Calculators are amazing: You just press the buttons to add numbers, subtract them or anything else you want to do, and the calculator spits out the answer! But before electricity it wasn’t quite so easy — here’s the machine Blaise Pascal invented in 1642. To add two numbers, you “dialed” the first number, then the second number. For bigger numbers, you dialed more dials – which took almost as long as doing the math itself! But thanks to Pascal’s cool gadget, we have speedy electronic calculators today.
Wee ones: Pascal’s calculator had 5 dials. If counting them 1 to 5, what number dial was right in the middle?
Little kids: If it takes only 2 second to add numbers on your mom’s phone, but 5 seconds longer on Pascal’s machine, how many seconds did his machine take? Bonus: How many ways can you group your fingers into 2 groups that add up to 10 (with at least 1 finger in each group)?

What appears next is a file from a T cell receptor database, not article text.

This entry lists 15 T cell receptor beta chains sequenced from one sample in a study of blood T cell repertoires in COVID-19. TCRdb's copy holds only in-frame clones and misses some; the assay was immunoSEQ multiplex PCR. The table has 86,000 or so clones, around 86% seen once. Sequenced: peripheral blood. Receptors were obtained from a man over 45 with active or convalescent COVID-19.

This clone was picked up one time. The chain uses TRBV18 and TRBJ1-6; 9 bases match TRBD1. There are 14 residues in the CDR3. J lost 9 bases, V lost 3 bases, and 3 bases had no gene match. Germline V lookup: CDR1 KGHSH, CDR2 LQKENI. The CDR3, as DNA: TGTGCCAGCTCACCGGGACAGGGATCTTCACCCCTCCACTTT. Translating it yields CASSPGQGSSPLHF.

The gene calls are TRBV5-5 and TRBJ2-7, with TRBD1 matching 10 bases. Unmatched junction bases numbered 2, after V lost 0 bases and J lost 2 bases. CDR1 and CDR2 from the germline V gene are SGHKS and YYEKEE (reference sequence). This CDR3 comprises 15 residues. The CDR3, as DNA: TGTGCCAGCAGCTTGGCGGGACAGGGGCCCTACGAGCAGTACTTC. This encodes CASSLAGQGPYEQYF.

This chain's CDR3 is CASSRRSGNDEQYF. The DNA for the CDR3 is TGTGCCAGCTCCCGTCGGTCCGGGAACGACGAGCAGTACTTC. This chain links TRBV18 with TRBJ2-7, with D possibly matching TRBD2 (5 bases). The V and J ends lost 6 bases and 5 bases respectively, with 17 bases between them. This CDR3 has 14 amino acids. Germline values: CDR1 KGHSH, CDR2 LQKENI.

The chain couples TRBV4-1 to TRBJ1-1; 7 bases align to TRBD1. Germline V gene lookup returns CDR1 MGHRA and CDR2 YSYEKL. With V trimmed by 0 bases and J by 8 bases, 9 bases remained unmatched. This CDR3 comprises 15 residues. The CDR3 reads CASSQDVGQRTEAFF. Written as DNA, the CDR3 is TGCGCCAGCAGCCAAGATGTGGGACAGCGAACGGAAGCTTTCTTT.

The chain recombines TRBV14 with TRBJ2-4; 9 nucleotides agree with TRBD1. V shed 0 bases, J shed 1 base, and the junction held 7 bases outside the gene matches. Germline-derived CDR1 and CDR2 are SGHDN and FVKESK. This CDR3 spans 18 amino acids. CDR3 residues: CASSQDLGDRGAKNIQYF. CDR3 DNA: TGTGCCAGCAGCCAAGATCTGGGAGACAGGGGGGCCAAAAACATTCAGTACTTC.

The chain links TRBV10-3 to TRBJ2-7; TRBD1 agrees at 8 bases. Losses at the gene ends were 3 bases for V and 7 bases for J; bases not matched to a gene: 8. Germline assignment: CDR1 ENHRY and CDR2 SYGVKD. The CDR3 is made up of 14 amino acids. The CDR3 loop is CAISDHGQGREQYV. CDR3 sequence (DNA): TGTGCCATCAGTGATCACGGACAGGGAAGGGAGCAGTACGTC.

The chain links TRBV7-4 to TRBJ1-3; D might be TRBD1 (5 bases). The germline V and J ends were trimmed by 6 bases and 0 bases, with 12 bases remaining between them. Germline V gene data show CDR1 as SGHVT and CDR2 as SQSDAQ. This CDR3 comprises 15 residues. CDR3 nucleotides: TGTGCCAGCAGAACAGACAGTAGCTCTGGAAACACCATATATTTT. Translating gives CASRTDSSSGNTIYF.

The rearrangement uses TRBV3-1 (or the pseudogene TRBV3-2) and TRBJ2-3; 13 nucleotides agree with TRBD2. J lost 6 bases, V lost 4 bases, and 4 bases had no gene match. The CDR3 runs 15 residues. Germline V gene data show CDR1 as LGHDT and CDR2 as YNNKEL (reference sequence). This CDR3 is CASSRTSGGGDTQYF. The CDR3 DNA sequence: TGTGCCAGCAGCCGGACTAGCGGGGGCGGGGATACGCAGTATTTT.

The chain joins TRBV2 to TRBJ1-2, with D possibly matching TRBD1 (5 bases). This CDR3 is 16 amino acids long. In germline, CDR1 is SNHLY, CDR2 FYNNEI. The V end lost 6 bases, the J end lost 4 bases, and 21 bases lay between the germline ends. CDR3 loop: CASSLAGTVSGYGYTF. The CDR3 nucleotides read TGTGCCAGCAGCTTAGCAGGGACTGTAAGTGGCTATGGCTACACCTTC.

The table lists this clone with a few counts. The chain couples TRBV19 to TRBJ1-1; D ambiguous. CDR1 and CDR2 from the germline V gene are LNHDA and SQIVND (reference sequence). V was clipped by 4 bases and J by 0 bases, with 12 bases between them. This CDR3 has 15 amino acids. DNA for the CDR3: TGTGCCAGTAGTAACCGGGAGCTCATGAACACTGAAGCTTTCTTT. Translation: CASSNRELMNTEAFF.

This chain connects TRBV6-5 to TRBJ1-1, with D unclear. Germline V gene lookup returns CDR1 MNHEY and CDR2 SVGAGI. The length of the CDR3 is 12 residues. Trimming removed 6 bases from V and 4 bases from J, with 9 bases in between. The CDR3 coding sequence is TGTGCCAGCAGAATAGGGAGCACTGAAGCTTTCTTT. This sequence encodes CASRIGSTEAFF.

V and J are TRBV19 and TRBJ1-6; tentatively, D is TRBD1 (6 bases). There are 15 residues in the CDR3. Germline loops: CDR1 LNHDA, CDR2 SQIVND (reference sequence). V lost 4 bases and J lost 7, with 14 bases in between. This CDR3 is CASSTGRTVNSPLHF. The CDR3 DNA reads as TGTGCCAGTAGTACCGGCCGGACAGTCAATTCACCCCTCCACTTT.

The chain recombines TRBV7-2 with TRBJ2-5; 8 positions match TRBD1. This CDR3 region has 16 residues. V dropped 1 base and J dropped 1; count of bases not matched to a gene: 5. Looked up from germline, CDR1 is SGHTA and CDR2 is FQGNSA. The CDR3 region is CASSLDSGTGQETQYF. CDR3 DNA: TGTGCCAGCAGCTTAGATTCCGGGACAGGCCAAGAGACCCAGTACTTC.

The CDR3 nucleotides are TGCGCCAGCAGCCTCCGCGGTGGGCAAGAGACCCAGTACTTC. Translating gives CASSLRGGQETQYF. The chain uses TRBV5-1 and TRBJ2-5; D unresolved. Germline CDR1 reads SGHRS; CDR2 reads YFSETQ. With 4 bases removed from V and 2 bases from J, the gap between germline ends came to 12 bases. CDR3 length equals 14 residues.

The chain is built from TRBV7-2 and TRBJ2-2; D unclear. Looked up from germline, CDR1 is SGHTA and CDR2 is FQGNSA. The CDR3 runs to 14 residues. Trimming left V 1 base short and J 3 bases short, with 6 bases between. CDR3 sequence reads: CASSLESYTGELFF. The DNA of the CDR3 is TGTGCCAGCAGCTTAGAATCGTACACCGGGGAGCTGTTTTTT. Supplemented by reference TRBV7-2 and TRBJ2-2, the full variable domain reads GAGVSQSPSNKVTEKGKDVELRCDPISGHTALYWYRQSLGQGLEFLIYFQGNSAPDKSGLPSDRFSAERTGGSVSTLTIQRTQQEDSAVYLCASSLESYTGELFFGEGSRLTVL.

Big kids: If there are 5 wheels and all 10 digits on each wheel, how many little digits do the dials show? Bonus: Pascal was born in 1623, and invented the mechanical calculator in 1642. How old was he when he invented it?
The sky’s the limit: If each dial can show the numbers 0 to 9 how many different 3-digit numbers can the first 3 dials show?
Wee ones: The 3rd dial.
Little kids: 7 seconds. Bonus: 9 ways: 1 and 9, 2 and 8, 3 and 7…all the way up to 9 and 1.
Big kids: 50 digits. Bonus: Only 19 years old!
The sky’s the limit: 1,000 different numbers, including 000. The set from 001 through 999 gives you 999 numbers, plus the all-zero choice adds one more.